Things You Need To Know About The Proposed Kishangarh Airport
After laying the foundation stone for the construction of the Jaipur Metro's underground section in 2013, the then prime minister Manmohan Singh had unveiled his government's plan to develop 100 new airports to give air connectivity to smaller cities. After all, more and more people were going to become frequent flyers. The first project on Singh's mind was the Kishangarh Airport in Ajmer.
“Ajmer is a noted tourist destination with the famous dargah of Sufi saint Khwaja Moinuddin Chishti, and there is Brahma temple in Pushkar town. Besides, the region is known for industries, including that of marble. The new airport project will push economic growth,” the media had quoted Singh as saying.
Three years later, it was recently reported that about 85 per cent of the construction work had been completed, and the rest would be completed by December this year; the airport could become operational by July next year. The seven months between the construction work completion and the start of operations will be spent in securing approvals from the Bureau of Civil Aviation Security and the Directorate General of Civil Aviation.
PropGuide takes a look at some facts about the upcoming airport:
- The city: Kishangarh is famous for its painting style that goes by the same name and was evolved in the 18th century. The city is also known as India's Marble City and has renowned temples that are visited by thousands of pilgrims and tourists every year. This is why it is no surprise that the upcoming airport, at the National Highway-8 lying 25 kilometres from the Ajmer city centre, will have a white theme and artefacts and painting with local flavour. Apart from that, 2,000 trees surrounding the area would take care of the green cover near the airport.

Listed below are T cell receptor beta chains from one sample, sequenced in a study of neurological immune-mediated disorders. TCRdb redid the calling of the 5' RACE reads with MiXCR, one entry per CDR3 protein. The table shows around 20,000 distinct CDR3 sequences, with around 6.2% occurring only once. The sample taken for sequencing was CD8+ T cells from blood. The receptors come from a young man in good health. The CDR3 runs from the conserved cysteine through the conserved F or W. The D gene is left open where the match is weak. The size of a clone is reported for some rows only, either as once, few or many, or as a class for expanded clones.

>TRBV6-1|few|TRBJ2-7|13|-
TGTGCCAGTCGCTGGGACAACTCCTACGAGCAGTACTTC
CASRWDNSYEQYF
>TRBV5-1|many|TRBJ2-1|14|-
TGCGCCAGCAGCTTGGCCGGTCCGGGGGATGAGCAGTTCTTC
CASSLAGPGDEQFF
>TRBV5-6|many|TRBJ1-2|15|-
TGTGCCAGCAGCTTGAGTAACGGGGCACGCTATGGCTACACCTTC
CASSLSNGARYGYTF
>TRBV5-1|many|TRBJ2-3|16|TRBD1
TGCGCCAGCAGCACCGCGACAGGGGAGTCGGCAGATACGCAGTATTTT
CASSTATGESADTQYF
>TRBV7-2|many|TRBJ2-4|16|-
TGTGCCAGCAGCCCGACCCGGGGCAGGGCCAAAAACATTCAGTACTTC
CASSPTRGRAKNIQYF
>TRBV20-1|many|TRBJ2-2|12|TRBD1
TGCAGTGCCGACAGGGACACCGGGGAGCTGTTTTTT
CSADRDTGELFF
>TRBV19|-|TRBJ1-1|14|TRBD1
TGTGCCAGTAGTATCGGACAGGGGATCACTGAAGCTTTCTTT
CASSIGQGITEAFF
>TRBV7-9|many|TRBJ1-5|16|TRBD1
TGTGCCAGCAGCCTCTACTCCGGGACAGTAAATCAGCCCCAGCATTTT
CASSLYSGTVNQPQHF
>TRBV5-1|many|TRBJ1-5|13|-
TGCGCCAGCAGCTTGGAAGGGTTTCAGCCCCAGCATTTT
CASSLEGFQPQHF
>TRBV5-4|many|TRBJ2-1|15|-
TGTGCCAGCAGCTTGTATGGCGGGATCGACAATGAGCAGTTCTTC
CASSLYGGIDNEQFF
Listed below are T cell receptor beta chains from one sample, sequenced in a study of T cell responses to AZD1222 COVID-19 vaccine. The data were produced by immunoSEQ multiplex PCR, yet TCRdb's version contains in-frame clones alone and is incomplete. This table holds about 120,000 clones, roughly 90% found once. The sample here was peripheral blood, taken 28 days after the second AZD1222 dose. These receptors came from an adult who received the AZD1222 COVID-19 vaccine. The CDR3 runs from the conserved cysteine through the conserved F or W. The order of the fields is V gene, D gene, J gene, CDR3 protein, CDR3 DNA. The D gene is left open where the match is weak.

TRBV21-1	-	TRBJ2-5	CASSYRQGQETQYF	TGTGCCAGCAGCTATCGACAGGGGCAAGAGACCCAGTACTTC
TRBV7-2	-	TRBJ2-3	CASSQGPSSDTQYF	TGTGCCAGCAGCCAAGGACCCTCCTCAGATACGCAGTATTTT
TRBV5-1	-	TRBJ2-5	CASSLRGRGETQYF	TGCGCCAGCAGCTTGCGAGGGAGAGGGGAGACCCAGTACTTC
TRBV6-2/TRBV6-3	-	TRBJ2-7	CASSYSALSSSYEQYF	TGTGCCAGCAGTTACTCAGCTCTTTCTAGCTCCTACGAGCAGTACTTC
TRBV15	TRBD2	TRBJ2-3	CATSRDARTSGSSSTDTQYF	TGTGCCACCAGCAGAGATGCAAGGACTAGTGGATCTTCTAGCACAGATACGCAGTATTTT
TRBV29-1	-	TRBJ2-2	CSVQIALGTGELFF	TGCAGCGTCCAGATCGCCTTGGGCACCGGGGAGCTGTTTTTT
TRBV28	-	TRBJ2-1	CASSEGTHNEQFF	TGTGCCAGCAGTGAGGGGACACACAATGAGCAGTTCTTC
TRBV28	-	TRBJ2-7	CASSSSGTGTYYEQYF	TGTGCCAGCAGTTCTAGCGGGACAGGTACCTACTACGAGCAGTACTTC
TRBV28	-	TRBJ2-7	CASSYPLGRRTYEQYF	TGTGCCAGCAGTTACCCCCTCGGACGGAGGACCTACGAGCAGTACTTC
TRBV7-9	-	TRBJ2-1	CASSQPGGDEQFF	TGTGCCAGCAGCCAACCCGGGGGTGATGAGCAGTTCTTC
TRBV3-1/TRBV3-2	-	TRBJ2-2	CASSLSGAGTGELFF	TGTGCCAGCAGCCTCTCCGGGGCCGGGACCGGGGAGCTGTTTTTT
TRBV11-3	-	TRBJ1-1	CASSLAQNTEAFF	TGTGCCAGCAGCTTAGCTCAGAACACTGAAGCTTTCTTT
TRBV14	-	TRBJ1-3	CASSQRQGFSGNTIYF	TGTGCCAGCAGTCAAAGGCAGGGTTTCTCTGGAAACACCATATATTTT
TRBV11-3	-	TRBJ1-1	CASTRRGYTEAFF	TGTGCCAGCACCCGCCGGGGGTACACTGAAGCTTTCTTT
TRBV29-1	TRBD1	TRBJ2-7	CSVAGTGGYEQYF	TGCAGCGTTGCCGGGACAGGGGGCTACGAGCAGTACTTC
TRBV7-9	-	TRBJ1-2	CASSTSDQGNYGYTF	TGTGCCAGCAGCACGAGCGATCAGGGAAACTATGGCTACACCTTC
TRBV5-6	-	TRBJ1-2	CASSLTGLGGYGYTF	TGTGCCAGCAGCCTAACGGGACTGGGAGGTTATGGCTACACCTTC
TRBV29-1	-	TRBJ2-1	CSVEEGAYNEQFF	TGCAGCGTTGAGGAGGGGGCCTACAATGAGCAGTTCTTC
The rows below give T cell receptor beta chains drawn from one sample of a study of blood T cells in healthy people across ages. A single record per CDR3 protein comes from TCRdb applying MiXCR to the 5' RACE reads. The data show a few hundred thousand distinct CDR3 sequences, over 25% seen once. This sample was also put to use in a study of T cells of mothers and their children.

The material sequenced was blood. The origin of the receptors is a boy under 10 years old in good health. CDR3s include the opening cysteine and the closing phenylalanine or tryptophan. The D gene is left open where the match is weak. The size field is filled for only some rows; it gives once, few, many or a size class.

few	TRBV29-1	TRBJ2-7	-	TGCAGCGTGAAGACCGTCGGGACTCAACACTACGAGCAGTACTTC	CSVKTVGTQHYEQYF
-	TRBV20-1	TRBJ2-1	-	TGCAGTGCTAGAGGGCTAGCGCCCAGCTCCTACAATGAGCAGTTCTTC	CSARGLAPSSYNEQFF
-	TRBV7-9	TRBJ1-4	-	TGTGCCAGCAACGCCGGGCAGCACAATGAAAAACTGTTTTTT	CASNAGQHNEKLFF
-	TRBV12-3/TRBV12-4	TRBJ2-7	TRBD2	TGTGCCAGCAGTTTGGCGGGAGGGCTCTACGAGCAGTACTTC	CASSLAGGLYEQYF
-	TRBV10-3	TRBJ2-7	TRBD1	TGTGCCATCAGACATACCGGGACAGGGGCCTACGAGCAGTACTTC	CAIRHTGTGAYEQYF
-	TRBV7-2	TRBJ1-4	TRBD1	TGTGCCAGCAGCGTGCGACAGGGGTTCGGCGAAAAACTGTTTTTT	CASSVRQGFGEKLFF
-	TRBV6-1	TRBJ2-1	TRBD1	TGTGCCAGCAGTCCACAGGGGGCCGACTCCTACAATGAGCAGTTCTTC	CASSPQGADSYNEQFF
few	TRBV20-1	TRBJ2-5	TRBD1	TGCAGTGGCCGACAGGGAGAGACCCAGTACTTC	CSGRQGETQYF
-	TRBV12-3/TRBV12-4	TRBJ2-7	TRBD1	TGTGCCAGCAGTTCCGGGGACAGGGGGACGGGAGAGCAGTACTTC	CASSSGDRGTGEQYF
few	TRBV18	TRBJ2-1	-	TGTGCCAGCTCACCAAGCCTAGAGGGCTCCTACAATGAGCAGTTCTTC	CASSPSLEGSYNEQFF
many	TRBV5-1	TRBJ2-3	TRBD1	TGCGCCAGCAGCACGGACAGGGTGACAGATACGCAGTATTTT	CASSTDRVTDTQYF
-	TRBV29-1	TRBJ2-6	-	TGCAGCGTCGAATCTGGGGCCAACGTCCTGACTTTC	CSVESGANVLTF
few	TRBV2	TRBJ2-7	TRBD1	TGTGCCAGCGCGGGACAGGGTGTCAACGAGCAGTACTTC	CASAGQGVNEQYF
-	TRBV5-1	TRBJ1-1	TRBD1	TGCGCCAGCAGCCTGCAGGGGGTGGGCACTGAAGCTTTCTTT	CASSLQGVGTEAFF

- Estimated cost: Estimated to have been built a cost of Rs 161 crore in the first phase, the 2,700-square-metre passenger terminal building will have the capacity to handle 150 passengers, a 2,000-metre long runway, along with six check-in counters, a security-check unit and a parking capacity for 125 cars. The airport will allow day-time operations of smaller aircraft. Several airlines are already set to start their operations from Delhi and Mumbai to Kishangarh.
- Size and land issues: In 2013, when the then prime minister laid the foundation stone for the project, a land parcel of 441 acres was allotted to the Airport Authority of India (AAI) for developing the airport. However, there were some compensation issues and protests by villagers from Rathoron ki Dhani ensued. The state government was unable to acquire about 69 acres. The acquisition of the remaining land is a must for completing the 4-km boundary walls and other construction work. State authorities are hopeful of addressing the compensation issue soon.
- The name: At the initial stage, there were differences over the name of the proposed airport. While one side wanted it named after the Sufi saint, Khwaja Moinuddin Chishti, another side wanted it named after the Hindu king Prithiviraj Chauhan. However, it was finally decided that the airport will be named after the founder of the city, Jodhpur Prince Kishan Singh.
- Green energy: While a 100-megawatt solar power plant will be used to light up the airport, the water-harvesting system will take care of the water needs, and there will also be a sewage treatment plant. For Rajasthan faces a severe water shortage, recycle and reuse of treated water could prove a game-changing technique that might later be replicated by other upcoming airports as well. The Indian Institute of Technology, Bombay, was given the task of developing the sewage treatment plant.
- The other airports: Rajasthan has several operational and defunct airports. While Jaipur, Jodhpur and Udaipur have operational airports, the Nal Airport in Bikaner is an army base and does not support any commercial operations. The cities of Kota and Jaisalmer house the defunct airports.